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A look at Park Hills' Prop P measure
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A look at Park Hills' Prop P measure


On Tuesday, voters in Park Hills will head to the polls, where one of the ballot questions will be whether to pass a Proposition P (Prop P) measure to provide additional funds for public safety within the city.

If passed, the Prop P measure could generate $170,000-$180,000 in additional funds for use by the Park Hills Police Department to purchase equipment, provide better training, and hire additional officers, among other department improvements.

The additional funds would be generated by imposing a general sales tax of one-fourth of 1% on purchases made within the city.

The current general sales tax rate in Park Hills is 2.75%. Prop P would bring the tax rate up to 3%, and be paid by anyone making purchases within the city, not just citizens. For perspective, if a consumer were to spend $400 in town, they would pay an additional $1 if Prop P is passed, officials explained.

Park Hills Police Chief Richard McFarland said the department would greatly appreciate the public’s support on the proposition. He said the department could use any amount of additional money for training and much-needed equipment upgrades.

In December, the police department gave a detailed presentation to the city council in which Prop P was discussed as a possible solution to the department’s strained budget.

Chief McFarland and Det. Sgt. Summer Bess spoke to council members about some of the department’s expenses, such as equipment updates and annual computer software subscriptions. They explained how these costs claim a large portion of the department’s annual budget.

Certain necessary expenses, like the annual $9,000 subscription fee for Omnigo — the standard law enforcement reporting system — claim a large chunk from the police budget but are required for operation.

The department is looking toward purchases and upgrades that include items the chief said most other area agencies already have. He said that some officers had used their own money to purchase tools for the field, like trauma bags, radar units, and personal body cameras.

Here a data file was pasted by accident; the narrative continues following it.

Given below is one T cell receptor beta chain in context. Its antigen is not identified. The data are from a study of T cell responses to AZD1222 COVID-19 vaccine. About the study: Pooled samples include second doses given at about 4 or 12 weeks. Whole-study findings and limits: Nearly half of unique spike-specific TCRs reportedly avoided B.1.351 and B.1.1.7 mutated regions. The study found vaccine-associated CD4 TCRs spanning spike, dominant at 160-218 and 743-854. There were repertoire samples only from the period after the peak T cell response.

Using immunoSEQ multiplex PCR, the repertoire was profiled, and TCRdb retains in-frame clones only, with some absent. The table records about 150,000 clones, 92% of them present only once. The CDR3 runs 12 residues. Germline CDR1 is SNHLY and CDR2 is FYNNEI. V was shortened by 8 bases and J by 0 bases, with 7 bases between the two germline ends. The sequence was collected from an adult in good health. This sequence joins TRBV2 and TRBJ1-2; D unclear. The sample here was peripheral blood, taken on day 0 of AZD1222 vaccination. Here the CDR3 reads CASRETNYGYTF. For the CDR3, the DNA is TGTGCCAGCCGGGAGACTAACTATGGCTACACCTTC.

Other officer safety equipment like bulletproof vests, which expire every five years, are recurring expenses. The ballistics vests cost approximately $1,300 per vest for the agency's 16 officers.

Looking at basic law enforcement tools, the department wants to put new radar units in all of its patrol cars at an approximate cost of $2,125 per car. Dashboard and body cameras are sought at an approximate one-time price of $65,000.

Other technology needs include a new network server that will cost the agency $3,500. The server is used for day-to-day operations and in need of replacement as it is nearing the end of its lifespan.

Annual training is also necessary for officers to stay up-to-date on certifications and cost the department approximately $15,000 per year. Each officer must complete eight hours of firearm training and 24 hours of continuing education classes (CEH) every year.

Chief McFarland said he would prefer his officers to receive better training if the department can afford it.

“The training we’re getting is an online class we take monthly,” said Chief McFarland. “You just get so much more out of hands-on, classroom-type training versus sitting behind a computer screen reading 80 pages and taking a 10-question test.”

The primary patrol cars used by Park Hills officers are their Dodge Chargers, which have all been purchased as hand-me-downs from the Missouri State Highway Patrol after the agency has pulled them out of service.